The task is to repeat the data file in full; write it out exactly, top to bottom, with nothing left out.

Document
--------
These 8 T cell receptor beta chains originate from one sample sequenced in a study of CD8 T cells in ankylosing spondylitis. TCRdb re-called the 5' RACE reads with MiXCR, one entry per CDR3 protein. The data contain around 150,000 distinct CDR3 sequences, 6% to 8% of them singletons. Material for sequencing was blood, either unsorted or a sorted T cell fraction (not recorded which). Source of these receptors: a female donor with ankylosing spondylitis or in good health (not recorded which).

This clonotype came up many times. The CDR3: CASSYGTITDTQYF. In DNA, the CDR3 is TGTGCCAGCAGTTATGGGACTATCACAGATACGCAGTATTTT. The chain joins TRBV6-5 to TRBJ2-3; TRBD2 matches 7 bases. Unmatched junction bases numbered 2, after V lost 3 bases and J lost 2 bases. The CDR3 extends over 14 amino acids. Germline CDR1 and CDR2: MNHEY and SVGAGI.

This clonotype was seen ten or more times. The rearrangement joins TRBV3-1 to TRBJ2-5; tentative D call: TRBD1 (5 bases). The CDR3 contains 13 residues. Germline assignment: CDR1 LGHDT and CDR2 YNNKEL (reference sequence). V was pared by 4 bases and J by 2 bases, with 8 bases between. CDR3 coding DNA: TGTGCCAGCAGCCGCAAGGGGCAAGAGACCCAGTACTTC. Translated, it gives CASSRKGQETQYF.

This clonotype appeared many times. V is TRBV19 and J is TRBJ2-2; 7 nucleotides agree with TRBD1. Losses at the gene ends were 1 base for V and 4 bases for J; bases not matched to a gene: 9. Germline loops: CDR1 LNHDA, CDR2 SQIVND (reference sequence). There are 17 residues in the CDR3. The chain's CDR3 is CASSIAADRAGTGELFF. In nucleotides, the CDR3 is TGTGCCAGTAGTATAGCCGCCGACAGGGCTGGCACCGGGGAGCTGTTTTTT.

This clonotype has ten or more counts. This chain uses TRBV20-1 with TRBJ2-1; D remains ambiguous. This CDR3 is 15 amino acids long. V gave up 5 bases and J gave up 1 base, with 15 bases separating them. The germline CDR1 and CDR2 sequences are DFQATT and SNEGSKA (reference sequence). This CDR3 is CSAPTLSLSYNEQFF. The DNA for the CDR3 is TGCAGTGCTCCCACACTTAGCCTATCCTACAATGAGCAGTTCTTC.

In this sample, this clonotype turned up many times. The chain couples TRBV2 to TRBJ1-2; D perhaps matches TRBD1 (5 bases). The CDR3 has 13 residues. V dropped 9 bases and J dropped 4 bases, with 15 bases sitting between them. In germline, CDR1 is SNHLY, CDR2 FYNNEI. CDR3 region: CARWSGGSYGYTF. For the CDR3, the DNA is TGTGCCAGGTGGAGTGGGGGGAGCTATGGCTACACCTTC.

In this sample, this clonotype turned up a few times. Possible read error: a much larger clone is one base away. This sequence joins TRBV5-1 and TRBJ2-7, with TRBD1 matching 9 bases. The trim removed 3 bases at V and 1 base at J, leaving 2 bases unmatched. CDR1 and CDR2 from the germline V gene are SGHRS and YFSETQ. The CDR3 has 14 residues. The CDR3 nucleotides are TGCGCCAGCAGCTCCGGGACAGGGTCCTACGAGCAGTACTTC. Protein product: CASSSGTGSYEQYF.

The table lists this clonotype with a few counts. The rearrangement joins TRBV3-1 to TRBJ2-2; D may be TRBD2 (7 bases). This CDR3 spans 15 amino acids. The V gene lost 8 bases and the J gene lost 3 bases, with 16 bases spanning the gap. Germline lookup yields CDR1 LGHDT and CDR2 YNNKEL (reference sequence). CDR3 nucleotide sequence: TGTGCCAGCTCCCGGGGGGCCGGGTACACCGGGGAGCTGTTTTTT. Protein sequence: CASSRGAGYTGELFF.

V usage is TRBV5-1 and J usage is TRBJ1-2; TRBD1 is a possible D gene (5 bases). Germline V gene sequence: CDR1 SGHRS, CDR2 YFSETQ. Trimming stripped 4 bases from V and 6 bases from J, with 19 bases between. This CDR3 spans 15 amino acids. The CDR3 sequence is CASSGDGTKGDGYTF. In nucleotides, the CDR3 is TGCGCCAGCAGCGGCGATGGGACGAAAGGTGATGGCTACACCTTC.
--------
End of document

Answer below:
These 8 T cell receptor beta chains originate from one sample sequenced in a study of CD8 T cells in ankylosing spondylitis. TCRdb re-called the 5' RACE reads with MiXCR, one entry per CDR3 protein. The data contain around 150,000 distinct CDR3 sequences, 6% to 8% of them singletons. Material for sequencing was blood, either unsorted or a sorted T cell fraction (not recorded which). Source of these receptors: a female donor with ankylosing spondylitis or in good health (not recorded which).

This clonotype came up many times. The CDR3: CASSYGTITDTQYF. In DNA, the CDR3 is TGTGCCAGCAGTTATGGGACTATCACAGATACGCAGTATTTT. The chain joins TRBV6-5 to TRBJ2-3; TRBD2 matches 7 bases. Unmatched junction bases numbered 2, after V lost 3 bases and J lost 2 bases. The CDR3 extends over 14 amino acids. Germline CDR1 and CDR2: MNHEY and SVGAGI.

This clonotype was seen ten or more times. The rearrangement joins TRBV3-1 to TRBJ2-5; tentative D call: TRBD1 (5 bases). The CDR3 contains 13 residues. Germline assignment: CDR1 LGHDT and CDR2 YNNKEL (reference sequence). V was pared by 4 bases and J by 2 bases, with 8 bases between. CDR3 coding DNA: TGTGCCAGCAGCCGCAAGGGGCAAGAGACCCAGTACTTC. Translated, it gives CASSRKGQETQYF.

This clonotype appeared many times. V is TRBV19 and J is TRBJ2-2; 7 nucleotides agree with TRBD1. Losses at the gene ends were 1 base for V and 4 bases for J; bases not matched to a gene: 9. Germline loops: CDR1 LNHDA, CDR2 SQIVND (reference sequence). There are 17 residues in the CDR3. The chain's CDR3 is CASSIAADRAGTGELFF. In nucleotides, the CDR3 is TGTGCCAGTAGTATAGCCGCCGACAGGGCTGGCACCGGGGAGCTGTTTTTT.

This clonotype has ten or more counts. This chain uses TRBV20-1 with TRBJ2-1; D remains ambiguous. This CDR3 is 15 amino acids long. V gave up 5 bases and J gave up 1 base, with 15 bases separating them. The germline CDR1 and CDR2 sequences are DFQATT and SNEGSKA (reference sequence). This CDR3 is CSAPTLSLSYNEQFF. The DNA for the CDR3 is TGCAGTGCTCCCACACTTAGCCTATCCTACAATGAGCAGTTCTTC.

In this sample, this clonotype turned up many times. The chain couples TRBV2 to TRBJ1-2; D perhaps matches TRBD1 (5 bases). The CDR3 has 13 residues. V dropped 9 bases and J dropped 4 bases, with 15 bases sitting between them. In germline, CDR1 is SNHLY, CDR2 FYNNEI. CDR3 region: CARWSGGSYGYTF. For the CDR3, the DNA is TGTGCCAGGTGGAGTGGGGGGAGCTATGGCTACACCTTC.

In this sample, this clonotype turned up a few times. Possible read error: a much larger clone is one base away. This sequence joins TRBV5-1 and TRBJ2-7, with TRBD1 matching 9 bases. The trim removed 3 bases at V and 1 base at J, leaving 2 bases unmatched. CDR1 and CDR2 from the germline V gene are SGHRS and YFSETQ. The CDR3 has 14 residues. The CDR3 nucleotides are TGCGCCAGCAGCTCCGGGACAGGGTCCTACGAGCAGTACTTC. Protein product: CASSSGTGSYEQYF.

The table lists this clonotype with a few counts. The rearrangement joins TRBV3-1 to TRBJ2-2; D may be TRBD2 (7 bases). This CDR3 spans 15 amino acids. The V gene lost 8 bases and the J gene lost 3 bases, with 16 bases spanning the gap. Germline lookup yields CDR1 LGHDT and CDR2 YNNKEL (reference sequence). CDR3 nucleotide sequence: TGTGCCAGCTCCCGGGGGGCCGGGTACACCGGGGAGCTGTTTTTT. Protein sequence: CASSRGAGYTGELFF.

V usage is TRBV5-1 and J usage is TRBJ1-2; TRBD1 is a possible D gene (5 bases). Germline V gene sequence: CDR1 SGHRS, CDR2 YFSETQ. Trimming stripped 4 bases from V and 6 bases from J, with 19 bases between. This CDR3 spans 15 amino acids. The CDR3 sequence is CASSGDGTKGDGYTF. In nucleotides, the CDR3 is TGCGCCAGCAGCGGCGATGGGACGAAAGGTGATGGCTACACCTTC.